Nutrition and aging


Nutrition and aging

By J.E. Anderson and S. Prior1 (4/07)

Quick Facts…

  • Eat a variety of foods to stay healthy.
  • As we age, it becomes more important that we eat more calcium, fiber, iron, protein and vitamins A, C and folacin.
  • To reduce calories select nutrient-dense foods. Enjoy smaller portions of foods high in fat, sugar and sodium.

Older couple eating

The Aging Body

Physiological changes occur slowly over time in all body systems. These changes are influenced by life events, illnesses, genetic traits and socioeconomic factors.

Sensory Changes

Sensory changes include a decline in sight and peripheral vision, hearing, smell and taste. The losses are neither total nor rapid, but they do affect nutritional intake and health status.

  • Loss of visual acuteness may lead to less activity or a fear of cooking, especially using a stove. Inability to read food prices, nutrition labels or recipes may affect grocery shopping, food preparation and eating. This could have an adverse effect on nutritional status.
  • Loss of hearing may lead to less eating out or not asking questions of the waiter or store clerk.
  • Changes in smell and taste are more obvious. If food doesn’t taste appetizing or smell appealing, we don’t want to eat it. If we must cut back on salt, sugar or fat, we may tend not to eat.

Structural Changes

As we age, we lose lean body mass. Reduced muscle mass includes skeletal muscle, smooth muscle and muscle that affects vital organ function, with loss of cardiac muscle perhaps the most important. Cardiac capacity can be reduced and cardiac function impaired by chronic diseases such as athero-sclerosis, hypertension or diabetes. Changes also occur in the kidneys, lungs and liver, and in our ability to generate new protein tissue. In addition, aging can slow the immune system’s response in making antibodies.

The most significant result of the loss of lean body mass may be the decrease in basal energy metabolism. Metabolic rate declines proportionately with the decline in total protein tissue. To avoid gaining weight, we must reduce calorie intake or increase activity. The goal is energy balance.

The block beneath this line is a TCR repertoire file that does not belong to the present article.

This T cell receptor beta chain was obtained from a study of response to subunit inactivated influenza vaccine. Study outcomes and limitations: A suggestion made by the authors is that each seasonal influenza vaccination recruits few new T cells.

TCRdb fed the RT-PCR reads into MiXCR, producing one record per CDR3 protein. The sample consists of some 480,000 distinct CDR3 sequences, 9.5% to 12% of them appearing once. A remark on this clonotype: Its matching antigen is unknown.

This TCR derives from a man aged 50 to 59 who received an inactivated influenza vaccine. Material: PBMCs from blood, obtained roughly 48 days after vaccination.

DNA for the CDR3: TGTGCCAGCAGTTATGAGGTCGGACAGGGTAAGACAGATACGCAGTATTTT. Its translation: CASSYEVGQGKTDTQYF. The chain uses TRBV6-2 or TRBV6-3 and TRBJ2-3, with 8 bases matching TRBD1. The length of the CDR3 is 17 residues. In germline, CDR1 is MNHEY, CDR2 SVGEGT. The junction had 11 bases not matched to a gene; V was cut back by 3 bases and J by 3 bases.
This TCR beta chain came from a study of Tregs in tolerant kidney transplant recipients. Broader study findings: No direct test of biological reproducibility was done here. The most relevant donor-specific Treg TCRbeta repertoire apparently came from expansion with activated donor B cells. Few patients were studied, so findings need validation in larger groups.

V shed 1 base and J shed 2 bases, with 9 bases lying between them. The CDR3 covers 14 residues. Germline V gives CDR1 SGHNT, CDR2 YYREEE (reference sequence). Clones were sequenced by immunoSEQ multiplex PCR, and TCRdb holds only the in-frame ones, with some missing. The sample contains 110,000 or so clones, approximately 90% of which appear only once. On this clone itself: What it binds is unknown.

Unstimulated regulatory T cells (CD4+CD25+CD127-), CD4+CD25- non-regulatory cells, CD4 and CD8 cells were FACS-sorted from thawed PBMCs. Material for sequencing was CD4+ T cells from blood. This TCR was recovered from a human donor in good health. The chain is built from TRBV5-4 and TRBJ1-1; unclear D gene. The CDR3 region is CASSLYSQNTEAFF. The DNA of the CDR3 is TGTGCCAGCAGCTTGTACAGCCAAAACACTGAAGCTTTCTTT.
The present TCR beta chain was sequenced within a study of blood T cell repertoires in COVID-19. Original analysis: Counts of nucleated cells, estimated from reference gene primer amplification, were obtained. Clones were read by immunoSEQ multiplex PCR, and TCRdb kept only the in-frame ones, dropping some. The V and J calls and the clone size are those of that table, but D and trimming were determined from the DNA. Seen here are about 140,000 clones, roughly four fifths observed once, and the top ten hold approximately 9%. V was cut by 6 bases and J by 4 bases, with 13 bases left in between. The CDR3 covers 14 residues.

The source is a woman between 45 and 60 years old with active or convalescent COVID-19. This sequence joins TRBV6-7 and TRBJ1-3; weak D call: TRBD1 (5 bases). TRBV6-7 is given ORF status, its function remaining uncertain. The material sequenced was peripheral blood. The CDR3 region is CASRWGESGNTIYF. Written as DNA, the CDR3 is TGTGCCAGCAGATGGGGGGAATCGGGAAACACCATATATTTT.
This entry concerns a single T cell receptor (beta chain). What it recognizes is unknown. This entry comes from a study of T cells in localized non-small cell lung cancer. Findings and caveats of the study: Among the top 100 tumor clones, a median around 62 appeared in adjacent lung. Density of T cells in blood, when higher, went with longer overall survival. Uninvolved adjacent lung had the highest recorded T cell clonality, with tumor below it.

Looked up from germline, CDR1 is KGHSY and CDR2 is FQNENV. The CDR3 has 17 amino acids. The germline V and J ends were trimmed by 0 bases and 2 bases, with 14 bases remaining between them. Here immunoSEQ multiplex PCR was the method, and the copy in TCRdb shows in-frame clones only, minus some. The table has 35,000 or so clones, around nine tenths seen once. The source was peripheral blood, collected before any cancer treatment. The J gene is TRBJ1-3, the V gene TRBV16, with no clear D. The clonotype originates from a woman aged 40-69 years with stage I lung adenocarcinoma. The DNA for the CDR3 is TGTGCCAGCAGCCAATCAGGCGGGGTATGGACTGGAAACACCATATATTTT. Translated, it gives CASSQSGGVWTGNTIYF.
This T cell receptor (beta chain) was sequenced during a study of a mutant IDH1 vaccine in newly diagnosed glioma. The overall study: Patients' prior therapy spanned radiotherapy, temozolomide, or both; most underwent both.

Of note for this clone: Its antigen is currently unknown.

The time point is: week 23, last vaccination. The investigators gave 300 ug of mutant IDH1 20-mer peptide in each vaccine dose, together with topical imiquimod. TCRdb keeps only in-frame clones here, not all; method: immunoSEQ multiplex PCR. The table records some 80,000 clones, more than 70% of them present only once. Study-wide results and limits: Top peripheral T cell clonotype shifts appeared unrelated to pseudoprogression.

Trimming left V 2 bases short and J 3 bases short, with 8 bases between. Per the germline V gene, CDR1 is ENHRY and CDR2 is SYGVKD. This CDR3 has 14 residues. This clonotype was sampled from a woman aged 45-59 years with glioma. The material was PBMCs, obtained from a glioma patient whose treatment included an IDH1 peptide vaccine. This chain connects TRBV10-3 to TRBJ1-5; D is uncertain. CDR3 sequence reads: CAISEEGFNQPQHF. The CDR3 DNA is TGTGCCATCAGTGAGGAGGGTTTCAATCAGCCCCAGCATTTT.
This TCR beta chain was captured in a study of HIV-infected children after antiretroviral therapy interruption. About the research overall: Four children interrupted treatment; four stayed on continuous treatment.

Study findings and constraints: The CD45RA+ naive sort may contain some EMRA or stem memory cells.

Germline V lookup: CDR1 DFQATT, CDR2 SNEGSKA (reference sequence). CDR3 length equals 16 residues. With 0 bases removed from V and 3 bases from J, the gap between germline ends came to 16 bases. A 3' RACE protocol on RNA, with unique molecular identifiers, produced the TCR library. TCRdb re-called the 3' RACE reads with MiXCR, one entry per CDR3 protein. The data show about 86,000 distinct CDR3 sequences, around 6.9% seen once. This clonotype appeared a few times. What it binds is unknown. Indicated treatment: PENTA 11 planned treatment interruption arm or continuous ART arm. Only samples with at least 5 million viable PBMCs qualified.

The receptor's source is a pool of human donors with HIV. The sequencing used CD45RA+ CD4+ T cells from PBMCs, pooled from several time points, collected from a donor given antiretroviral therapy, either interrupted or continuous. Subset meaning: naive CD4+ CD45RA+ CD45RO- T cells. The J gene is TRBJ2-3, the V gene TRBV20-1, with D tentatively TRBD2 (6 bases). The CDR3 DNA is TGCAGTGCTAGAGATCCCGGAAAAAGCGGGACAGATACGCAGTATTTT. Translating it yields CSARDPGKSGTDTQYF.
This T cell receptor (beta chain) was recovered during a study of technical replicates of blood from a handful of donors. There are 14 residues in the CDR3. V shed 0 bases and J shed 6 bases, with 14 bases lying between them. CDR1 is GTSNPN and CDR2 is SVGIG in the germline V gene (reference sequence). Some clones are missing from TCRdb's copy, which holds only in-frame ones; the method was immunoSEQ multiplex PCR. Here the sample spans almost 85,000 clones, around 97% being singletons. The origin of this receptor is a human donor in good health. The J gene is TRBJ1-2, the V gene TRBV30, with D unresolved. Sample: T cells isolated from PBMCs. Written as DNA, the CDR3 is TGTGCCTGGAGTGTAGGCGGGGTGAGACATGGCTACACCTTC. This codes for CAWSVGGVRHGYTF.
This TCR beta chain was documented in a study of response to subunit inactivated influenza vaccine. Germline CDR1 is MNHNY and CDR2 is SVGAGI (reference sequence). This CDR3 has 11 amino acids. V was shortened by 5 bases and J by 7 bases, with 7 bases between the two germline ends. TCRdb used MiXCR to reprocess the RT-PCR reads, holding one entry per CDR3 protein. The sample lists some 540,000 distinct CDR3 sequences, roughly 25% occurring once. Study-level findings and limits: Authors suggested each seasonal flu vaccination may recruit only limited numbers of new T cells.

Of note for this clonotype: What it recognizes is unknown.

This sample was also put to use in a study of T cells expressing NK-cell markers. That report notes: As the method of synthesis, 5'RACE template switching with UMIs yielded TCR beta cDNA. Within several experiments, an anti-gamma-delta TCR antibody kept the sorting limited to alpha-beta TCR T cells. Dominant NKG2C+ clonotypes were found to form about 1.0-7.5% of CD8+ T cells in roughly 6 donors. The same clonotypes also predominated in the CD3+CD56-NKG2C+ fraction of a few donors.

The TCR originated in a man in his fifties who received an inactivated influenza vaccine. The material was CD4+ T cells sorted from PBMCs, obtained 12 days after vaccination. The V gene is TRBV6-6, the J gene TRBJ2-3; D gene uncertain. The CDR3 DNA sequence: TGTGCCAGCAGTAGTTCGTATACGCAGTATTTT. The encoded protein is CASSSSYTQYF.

Loss of lean body mass also means reduced body water — 72 percent of total body water is in lean muscle tissue.

Total body fat typically increases with age. This often can be explained by too many calories. As we age, fat tends to concentrate in the trunk and as fat deposits around the vital organs. However, in more advanced years, weight often declines.

Finally, we lose bone density. After menopause, women tend to lose bone mass at an accelerated rate. Recent attention has focused on the high incidence of osteoporosis. Severe osteoporosis is debilitating and serious.

Fractures and their associated illness and mortality are certainly a concern. Also, vertebral compression fractures can change chest configuration. This, in turn, can affect breathing, intestinal distension and internal organ displacement.

Nutrition can be a factor in all of the changes noted above. However, the slowing of the normal action of the digestive tract plus general changes have the most direct effect on nutrition. Digestive secretions diminish markedly, although enzymes remain adequate. Adequate dietary fiber, as opposed to increased use of laxatives, will maintain regular bowel function and not interfere with the digestion and absorption of nutrients, as occurs with laxative use or abuse.

Suggestions for Coping with Change

Sensory changes

Loss of smell and taste affect the nutritional intake and status of many seniors. If food does not smell or taste appetizing, it will not be eaten.


  • Try a variety of new food flavors. Experiment with low sodium seasonings such as lemon juice, dill, curry and herbs of all types (see fact sheet 9.354, Sodium in the Diet).
  • Sometimes the problem is not dulled senses, but rather a drab, soft diet. Don’t cook vegetables until they are mushy. Instead, reawaken the senses to fresh, flavorful foods and new textures

Loss of teeth

Improperly fitting dentures may unconsciously change eating patterns because of difficulty with chewing. A soft, low-fiber diet without important fresh fruits and vegetables may result.